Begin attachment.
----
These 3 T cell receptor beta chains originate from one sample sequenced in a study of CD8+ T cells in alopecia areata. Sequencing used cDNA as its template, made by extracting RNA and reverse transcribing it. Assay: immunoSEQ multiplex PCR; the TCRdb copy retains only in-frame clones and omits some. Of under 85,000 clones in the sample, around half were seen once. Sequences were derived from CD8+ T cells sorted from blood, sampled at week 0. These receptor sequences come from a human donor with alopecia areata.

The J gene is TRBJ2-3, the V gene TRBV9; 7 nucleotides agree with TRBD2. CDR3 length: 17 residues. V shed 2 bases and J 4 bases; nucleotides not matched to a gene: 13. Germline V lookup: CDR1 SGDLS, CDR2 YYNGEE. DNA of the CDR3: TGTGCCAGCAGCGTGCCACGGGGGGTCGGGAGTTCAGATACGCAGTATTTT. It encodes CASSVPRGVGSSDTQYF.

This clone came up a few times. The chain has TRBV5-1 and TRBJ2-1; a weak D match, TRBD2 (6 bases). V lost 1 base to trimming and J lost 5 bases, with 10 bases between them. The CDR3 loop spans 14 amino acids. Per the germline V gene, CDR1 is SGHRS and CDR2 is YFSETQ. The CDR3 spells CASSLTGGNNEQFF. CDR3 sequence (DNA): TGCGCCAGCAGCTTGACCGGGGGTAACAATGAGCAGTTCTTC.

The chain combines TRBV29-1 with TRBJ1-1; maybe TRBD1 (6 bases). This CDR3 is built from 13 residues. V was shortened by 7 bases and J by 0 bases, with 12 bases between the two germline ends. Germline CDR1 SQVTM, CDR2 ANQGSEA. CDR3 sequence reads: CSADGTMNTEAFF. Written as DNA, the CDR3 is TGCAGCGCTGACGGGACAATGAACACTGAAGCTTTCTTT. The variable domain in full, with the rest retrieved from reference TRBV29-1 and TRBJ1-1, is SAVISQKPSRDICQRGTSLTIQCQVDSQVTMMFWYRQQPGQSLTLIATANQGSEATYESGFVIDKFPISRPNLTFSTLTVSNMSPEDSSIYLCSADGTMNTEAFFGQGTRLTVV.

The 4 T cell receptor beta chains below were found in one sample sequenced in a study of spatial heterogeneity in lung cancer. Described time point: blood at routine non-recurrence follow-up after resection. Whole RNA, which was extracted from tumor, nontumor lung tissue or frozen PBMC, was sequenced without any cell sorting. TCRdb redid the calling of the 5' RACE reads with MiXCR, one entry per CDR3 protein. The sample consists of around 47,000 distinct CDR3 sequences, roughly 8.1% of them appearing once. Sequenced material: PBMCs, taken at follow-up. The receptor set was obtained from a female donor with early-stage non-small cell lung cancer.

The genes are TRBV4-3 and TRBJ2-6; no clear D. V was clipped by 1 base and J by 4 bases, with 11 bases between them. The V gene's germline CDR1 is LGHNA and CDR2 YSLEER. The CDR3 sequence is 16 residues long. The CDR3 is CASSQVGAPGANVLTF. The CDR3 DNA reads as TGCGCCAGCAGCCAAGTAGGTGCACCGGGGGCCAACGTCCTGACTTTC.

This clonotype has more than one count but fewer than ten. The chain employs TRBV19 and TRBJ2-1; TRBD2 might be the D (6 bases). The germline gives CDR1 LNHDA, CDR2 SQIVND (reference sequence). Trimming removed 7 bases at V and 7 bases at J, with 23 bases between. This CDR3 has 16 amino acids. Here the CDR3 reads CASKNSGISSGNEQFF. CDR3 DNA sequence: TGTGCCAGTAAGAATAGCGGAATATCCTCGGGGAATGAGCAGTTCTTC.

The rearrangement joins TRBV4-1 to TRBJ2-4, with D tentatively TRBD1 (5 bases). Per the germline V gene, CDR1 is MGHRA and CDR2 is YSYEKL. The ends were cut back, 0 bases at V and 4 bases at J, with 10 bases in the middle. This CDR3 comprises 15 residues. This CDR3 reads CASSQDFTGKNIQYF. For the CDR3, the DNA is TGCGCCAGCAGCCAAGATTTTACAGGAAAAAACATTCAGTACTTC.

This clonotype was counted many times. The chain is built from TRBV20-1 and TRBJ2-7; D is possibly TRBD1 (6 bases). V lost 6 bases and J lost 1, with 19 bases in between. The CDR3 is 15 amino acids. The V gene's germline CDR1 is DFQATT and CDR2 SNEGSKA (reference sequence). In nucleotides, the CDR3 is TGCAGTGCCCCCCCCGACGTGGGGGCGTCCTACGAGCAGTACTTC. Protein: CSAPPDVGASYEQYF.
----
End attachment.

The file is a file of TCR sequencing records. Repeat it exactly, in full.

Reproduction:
These 3 T cell receptor beta chains originate from one sample sequenced in a study of CD8+ T cells in alopecia areata. Sequencing used cDNA as its template, made by extracting RNA and reverse transcribing it. Assay: immunoSEQ multiplex PCR; the TCRdb copy retains only in-frame clones and omits some. Of under 85,000 clones in the sample, around half were seen once. Sequences were derived from CD8+ T cells sorted from blood, sampled at week 0. These receptor sequences come from a human donor with alopecia areata.

The J gene is TRBJ2-3, the V gene TRBV9; 7 nucleotides agree with TRBD2. CDR3 length: 17 residues. V shed 2 bases and J 4 bases; nucleotides not matched to a gene: 13. Germline V lookup: CDR1 SGDLS, CDR2 YYNGEE. DNA of the CDR3: TGTGCCAGCAGCGTGCCACGGGGGGTCGGGAGTTCAGATACGCAGTATTTT. It encodes CASSVPRGVGSSDTQYF.

This clone came up a few times. The chain has TRBV5-1 and TRBJ2-1; a weak D match, TRBD2 (6 bases). V lost 1 base to trimming and J lost 5 bases, with 10 bases between them. The CDR3 loop spans 14 amino acids. Per the germline V gene, CDR1 is SGHRS and CDR2 is YFSETQ. The CDR3 spells CASSLTGGNNEQFF. CDR3 sequence (DNA): TGCGCCAGCAGCTTGACCGGGGGTAACAATGAGCAGTTCTTC.

The chain combines TRBV29-1 with TRBJ1-1; maybe TRBD1 (6 bases). This CDR3 is built from 13 residues. V was shortened by 7 bases and J by 0 bases, with 12 bases between the two germline ends. Germline CDR1 SQVTM, CDR2 ANQGSEA. CDR3 sequence reads: CSADGTMNTEAFF. Written as DNA, the CDR3 is TGCAGCGCTGACGGGACAATGAACACTGAAGCTTTCTTT. The variable domain in full, with the rest retrieved from reference TRBV29-1 and TRBJ1-1, is SAVISQKPSRDICQRGTSLTIQCQVDSQVTMMFWYRQQPGQSLTLIATANQGSEATYESGFVIDKFPISRPNLTFSTLTVSNMSPEDSSIYLCSADGTMNTEAFFGQGTRLTVV.

The 4 T cell receptor beta chains below were found in one sample sequenced in a study of spatial heterogeneity in lung cancer. Described time point: blood at routine non-recurrence follow-up after resection. Whole RNA, which was extracted from tumor, nontumor lung tissue or frozen PBMC, was sequenced without any cell sorting. TCRdb redid the calling of the 5' RACE reads with MiXCR, one entry per CDR3 protein. The sample consists of around 47,000 distinct CDR3 sequences, roughly 8.1% of them appearing once. Sequenced material: PBMCs, taken at follow-up. The receptor set was obtained from a female donor with early-stage non-small cell lung cancer.

The genes are TRBV4-3 and TRBJ2-6; no clear D. V was clipped by 1 base and J by 4 bases, with 11 bases between them. The V gene's germline CDR1 is LGHNA and CDR2 YSLEER. The CDR3 sequence is 16 residues long. The CDR3 is CASSQVGAPGANVLTF. The CDR3 DNA reads as TGCGCCAGCAGCCAAGTAGGTGCACCGGGGGCCAACGTCCTGACTTTC.

This clonotype has more than one count but fewer than ten. The chain employs TRBV19 and TRBJ2-1; TRBD2 might be the D (6 bases). The germline gives CDR1 LNHDA, CDR2 SQIVND (reference sequence). Trimming removed 7 bases at V and 7 bases at J, with 23 bases between. This CDR3 has 16 amino acids. Here the CDR3 reads CASKNSGISSGNEQFF. CDR3 DNA sequence: TGTGCCAGTAAGAATAGCGGAATATCCTCGGGGAATGAGCAGTTCTTC.

The rearrangement joins TRBV4-1 to TRBJ2-4, with D tentatively TRBD1 (5 bases). Per the germline V gene, CDR1 is MGHRA and CDR2 is YSYEKL. The ends were cut back, 0 bases at V and 4 bases at J, with 10 bases in the middle. This CDR3 comprises 15 residues. This CDR3 reads CASSQDFTGKNIQYF. For the CDR3, the DNA is TGCGCCAGCAGCCAAGATTTTACAGGAAAAAACATTCAGTACTTC.

This clonotype was counted many times. The chain is built from TRBV20-1 and TRBJ2-7; D is possibly TRBD1 (6 bases). V lost 6 bases and J lost 1, with 19 bases in between. The CDR3 is 15 amino acids. The V gene's germline CDR1 is DFQATT and CDR2 SNEGSKA (reference sequence). In nucleotides, the CDR3 is TGCAGTGCCCCCCCCGACGTGGGGGCGTCCTACGAGCAGTACTTC. Protein: CSAPPDVGASYEQYF.